I asked for suggestions for resources to learn low level programming. Real low level programming, this time, not brainfuck, which I thought was low level when I learned it, and in some way it is, I guess, but not in any meaningful sense of the way that term is actually used by real people. Rose Ames suggested “From NAND to Tetris: Building a Modern Computer from First Principles”.
Now if there is one thing I love, it’s first principles. I loooooove first principles. The idea of starting with something very simple and building out of it a giant system or an entire world is baked into the way I want to understand everything. I bought the book immediately, and spent the next three weeks working through it for as much time as I could find every day. It was really hard, and really good. I probably learned more from that book than any other single thing I did throughout this entire process, for real.
I got almost all the way through it, but I hit my limits the week before the batch started. I got the compiler to work, but I couldn’t find the desire to work on the OS. It’s really just as well… I needed a rest before things really kicked off, after all.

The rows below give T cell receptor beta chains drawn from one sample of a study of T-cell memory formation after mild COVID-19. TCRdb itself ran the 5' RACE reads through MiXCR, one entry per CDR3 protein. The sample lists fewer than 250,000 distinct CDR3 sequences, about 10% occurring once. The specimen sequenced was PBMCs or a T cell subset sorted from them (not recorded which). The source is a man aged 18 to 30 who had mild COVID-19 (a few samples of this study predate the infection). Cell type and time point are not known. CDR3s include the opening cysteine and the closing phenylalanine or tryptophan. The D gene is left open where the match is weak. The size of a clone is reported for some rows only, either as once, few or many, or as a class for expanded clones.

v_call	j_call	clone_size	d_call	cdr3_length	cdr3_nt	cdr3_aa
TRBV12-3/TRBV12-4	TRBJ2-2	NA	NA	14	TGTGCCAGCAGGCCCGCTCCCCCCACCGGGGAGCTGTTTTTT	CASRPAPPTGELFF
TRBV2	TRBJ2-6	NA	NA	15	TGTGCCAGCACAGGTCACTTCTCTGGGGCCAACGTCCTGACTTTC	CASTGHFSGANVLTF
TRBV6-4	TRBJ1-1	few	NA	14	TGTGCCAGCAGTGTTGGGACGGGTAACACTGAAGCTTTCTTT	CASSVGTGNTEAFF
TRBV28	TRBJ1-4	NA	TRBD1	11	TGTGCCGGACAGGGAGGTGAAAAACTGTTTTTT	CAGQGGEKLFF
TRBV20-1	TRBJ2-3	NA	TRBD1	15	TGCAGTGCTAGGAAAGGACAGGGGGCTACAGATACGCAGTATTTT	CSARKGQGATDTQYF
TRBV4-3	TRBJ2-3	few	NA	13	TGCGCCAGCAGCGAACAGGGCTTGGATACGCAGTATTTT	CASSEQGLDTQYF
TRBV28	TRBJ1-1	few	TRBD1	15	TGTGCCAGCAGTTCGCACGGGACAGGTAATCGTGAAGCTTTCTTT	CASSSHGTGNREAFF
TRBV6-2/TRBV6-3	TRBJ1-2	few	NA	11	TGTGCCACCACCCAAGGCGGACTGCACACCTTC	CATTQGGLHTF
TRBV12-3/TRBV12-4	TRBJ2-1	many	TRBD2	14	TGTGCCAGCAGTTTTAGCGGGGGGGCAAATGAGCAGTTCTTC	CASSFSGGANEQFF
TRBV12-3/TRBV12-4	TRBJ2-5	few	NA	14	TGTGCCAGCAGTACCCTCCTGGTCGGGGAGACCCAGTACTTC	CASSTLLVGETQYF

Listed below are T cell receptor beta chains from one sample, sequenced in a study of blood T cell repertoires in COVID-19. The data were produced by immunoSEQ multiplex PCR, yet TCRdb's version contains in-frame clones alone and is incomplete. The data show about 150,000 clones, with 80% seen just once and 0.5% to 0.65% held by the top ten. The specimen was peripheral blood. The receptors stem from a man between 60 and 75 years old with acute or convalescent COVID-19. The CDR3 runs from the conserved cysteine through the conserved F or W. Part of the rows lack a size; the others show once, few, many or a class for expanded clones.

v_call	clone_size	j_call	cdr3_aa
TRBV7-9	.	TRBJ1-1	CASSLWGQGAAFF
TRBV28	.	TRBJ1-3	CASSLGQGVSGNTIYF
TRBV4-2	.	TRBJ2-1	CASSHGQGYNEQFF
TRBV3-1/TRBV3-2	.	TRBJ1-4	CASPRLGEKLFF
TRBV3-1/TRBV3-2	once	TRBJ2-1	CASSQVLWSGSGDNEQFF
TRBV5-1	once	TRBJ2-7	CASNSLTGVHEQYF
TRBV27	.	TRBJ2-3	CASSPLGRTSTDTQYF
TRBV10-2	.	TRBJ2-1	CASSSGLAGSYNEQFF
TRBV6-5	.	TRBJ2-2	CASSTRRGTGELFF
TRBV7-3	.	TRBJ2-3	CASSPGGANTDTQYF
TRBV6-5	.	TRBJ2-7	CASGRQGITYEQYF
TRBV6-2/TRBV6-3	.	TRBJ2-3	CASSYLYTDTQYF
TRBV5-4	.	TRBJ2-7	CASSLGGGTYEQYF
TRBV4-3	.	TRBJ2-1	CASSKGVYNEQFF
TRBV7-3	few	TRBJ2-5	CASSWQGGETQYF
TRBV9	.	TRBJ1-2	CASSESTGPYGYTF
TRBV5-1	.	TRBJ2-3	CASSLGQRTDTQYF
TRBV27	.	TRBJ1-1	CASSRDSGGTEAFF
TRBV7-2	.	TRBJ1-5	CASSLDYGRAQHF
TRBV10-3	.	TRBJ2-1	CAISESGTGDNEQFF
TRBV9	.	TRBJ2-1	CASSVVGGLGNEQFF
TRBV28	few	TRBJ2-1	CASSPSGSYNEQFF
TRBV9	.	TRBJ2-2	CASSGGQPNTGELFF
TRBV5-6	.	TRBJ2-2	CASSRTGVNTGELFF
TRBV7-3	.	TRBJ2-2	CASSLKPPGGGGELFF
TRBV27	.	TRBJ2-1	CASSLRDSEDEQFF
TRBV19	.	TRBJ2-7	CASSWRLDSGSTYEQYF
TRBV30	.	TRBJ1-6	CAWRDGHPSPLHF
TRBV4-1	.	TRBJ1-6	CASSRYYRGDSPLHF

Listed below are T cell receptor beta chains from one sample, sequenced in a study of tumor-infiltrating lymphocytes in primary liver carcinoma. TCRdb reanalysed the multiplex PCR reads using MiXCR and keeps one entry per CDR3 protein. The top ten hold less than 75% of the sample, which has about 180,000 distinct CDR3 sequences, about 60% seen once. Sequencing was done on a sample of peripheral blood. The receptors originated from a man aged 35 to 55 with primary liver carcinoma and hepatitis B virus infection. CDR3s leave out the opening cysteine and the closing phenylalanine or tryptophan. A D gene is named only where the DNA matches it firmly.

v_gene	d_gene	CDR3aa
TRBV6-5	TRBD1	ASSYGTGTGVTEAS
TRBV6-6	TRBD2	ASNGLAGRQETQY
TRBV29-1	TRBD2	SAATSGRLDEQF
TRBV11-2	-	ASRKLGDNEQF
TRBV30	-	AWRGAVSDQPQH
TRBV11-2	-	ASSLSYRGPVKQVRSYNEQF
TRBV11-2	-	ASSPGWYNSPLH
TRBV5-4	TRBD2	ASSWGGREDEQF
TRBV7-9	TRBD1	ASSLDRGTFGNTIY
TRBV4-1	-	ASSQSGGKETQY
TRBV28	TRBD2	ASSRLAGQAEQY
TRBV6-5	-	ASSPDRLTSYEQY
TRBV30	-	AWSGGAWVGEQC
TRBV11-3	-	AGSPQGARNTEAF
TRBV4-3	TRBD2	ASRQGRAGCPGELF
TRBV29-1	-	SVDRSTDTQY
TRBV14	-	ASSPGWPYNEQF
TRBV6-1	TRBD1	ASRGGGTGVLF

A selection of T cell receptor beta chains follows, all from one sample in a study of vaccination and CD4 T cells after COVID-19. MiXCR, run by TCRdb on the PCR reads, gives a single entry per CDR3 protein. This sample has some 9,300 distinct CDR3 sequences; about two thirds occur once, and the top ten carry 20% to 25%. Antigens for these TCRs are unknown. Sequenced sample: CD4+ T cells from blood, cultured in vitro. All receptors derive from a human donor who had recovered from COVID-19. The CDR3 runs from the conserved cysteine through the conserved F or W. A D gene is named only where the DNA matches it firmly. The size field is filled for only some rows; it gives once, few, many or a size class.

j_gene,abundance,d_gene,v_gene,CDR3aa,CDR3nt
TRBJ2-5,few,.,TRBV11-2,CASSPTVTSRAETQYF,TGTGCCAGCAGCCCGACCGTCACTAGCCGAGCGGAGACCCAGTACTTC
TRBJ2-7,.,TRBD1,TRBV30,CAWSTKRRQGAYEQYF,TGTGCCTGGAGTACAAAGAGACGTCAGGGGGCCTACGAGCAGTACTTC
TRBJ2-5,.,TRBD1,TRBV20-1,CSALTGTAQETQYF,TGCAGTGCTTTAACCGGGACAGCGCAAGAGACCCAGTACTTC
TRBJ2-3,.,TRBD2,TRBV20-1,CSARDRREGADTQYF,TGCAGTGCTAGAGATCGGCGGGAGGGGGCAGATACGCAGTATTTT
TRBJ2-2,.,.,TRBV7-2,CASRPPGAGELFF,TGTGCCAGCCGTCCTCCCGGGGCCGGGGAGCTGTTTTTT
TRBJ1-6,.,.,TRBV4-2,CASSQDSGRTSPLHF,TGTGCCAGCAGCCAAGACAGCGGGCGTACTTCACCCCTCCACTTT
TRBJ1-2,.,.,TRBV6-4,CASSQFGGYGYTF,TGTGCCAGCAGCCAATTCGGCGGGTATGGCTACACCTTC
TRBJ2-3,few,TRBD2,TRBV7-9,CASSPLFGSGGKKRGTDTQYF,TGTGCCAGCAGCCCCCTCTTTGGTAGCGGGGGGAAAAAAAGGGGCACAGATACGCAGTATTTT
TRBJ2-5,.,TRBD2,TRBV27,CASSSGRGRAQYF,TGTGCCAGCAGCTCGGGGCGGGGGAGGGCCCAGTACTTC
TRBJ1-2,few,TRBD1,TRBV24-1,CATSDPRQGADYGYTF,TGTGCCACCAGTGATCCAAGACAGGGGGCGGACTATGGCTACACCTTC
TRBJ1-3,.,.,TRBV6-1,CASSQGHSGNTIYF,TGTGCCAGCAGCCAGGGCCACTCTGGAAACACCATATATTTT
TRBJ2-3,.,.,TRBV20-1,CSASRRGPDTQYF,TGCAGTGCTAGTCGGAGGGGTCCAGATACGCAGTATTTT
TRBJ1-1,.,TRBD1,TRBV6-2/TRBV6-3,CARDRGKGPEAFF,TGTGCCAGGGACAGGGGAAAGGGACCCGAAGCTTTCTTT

And then the batch started!
I’ll try to recall the rough order I worked on these projects, but it’s been two years now, so… sorry I guess, random internet person and/or irl friend.
The first thing I remember doing was pairing with Robert Lord on a battleship playing bot in Ruby for a fight club meetup later that week. Robert was so good! And like, seventeen years old. I hadn’t done too much pairing before RC and it was something I wanted to get a lot better at, so this was an auspicious start. We didn’t win the contest, but if I recall correctly we came in respectably in the middle of the pack. More importantly, it was a lot of fun, and it was the first time I went out in public and looked a stranger right in the eyes and told them I was a programmer. That was a pretty big step.